Sunday, February 17, 2008

The Grace Kids

Here you go, round 2 of the Spiderwick anims -- Jared, Simon, and Mallory Grace.

For me, animating player-controlled characters is usually a bit more satisfying. They are also a bit more challenging. How the animations feel when the buttons are pressed will take precedent over how they look.

Here are some of the challenges we usually have to deal with when trying to strike that balance between responsive controls and believable motion:

-----First off, very little anticipation and quick recoveries are general rules when it comes to player characters. Jumps are even more tricky. Running jumps should probably have no anticipation, otherwise the jump may feel sticky. Landings probably should not translate too far forward even though momentum might dictate this. Players will likely want to stop on a dime when they land, and not worry about overshooting off a ledge. To further complicate things, jump animations are usually split into several pieces. This is to account for all the different terrain heights and the various landing senarios.

-----Regarding the jumps in the game, I thought it'd be interesting to have the character almost not make the jump every once in a while. The trick was then to get him back up as quickly as possible, since (for this game) there wouldn't be any button presses to climb up from the hanging position. In the end the "near-miss" anim was still too slow and unresponsive so we had to stick with the regular jump and land for every instance.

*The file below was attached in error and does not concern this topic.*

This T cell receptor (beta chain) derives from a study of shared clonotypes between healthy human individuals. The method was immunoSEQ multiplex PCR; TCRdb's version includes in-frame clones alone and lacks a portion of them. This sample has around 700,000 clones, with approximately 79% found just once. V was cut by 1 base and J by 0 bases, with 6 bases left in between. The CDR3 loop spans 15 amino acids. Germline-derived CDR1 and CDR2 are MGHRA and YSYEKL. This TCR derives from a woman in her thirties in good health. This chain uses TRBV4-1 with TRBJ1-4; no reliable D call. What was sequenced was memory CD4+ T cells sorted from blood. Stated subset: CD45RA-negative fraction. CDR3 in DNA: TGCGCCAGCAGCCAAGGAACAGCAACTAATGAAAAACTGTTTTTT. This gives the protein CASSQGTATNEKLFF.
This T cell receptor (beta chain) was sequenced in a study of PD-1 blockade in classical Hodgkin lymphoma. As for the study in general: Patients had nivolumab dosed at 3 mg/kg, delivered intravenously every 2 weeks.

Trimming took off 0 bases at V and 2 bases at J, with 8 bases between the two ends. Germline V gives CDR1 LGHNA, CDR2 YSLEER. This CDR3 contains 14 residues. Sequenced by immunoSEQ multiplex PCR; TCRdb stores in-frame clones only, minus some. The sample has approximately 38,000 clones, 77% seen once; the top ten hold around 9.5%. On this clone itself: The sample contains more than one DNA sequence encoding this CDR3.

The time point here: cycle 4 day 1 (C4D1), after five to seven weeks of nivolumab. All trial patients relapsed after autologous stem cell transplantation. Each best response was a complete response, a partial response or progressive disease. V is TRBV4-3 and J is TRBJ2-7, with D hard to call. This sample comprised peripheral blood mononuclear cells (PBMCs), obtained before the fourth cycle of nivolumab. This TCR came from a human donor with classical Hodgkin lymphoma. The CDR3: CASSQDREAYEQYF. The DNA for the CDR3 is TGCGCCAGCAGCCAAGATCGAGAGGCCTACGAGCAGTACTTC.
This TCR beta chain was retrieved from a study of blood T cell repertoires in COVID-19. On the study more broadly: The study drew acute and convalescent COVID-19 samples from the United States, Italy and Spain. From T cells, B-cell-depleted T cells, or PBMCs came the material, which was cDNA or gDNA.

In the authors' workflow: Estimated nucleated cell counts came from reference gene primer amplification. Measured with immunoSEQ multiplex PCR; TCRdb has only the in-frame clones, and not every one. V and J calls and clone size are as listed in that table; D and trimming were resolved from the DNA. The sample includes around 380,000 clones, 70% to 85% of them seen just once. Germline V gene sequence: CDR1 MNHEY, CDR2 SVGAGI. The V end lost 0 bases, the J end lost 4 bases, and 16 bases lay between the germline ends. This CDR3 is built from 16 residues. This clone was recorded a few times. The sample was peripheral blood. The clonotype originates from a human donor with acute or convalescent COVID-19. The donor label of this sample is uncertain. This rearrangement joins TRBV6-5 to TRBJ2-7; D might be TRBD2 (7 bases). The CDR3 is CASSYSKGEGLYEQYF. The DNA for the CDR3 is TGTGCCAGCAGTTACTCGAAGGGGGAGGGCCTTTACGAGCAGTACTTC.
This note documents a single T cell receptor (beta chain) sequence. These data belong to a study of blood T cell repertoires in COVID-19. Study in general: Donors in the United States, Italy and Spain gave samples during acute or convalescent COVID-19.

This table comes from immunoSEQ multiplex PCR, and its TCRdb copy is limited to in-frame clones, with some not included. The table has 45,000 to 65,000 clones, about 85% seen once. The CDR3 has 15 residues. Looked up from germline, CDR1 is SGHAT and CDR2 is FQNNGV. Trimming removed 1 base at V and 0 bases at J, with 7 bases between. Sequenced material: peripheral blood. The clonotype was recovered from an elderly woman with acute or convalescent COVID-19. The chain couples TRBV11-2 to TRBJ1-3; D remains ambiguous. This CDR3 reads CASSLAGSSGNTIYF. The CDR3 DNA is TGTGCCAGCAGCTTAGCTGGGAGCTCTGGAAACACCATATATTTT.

-----When memory space is an issue (as well as time) we can't have 2 sets of anims just to accomodate the character having an equipped weapon or not. That's why you'll notice that Jared's bat may feel a bit light. The anims have to work for when he has a weapon in hand as well as when he doesn't.

These game rules and constraints are all good, though. Because I'm a gamer myself, I tend to embrace and appreciate these challenges as opposed to just seeing them as fustrations.

Hope everyone's not getting too bored of all these in-game anims. I'll try to mix it up with some 2D artwork and maybe some personal workflow stuff in upcoming posts.


Saul Ruiz said...

Thanks again for sharing TJ... Your work is inspiring. I didn't realize that there was so much to face when animating for games... The challenge does seem rather daunting at first but i can see how this can be fun. I really like what you have here... and from what you have told me about your time constraints... this work is genius. I am looking forward to your posts.. awesome work TJ.

Rini Sugianto said...

damn tj these were awesome! but yeah
those time constraint and having to animate without very little to no anticipation used to drive me nuts

Nikki Lukas said...

hi TJ! I'll never get bored of any of your animations, whether it be for work or personal. Its always fun to look at your blog.

TJ Phan said...


Erwin Madrid said...

Wow! I never knew you were so good in animation. These are so much fun to watch. I'm glad you started a blog this year.

Scott Watanabe said...

Awesome animations. They make me want to play the game. Great job.

Brenoch Adams said...

Great stuff TJ. Really digging the integration of all those subtle kid-like mannerisms. Nice!

Michael Richard said...

Well said.

samvolcano said...

TJ , how did you do the FX part ? geometry+opacity ? or particles ?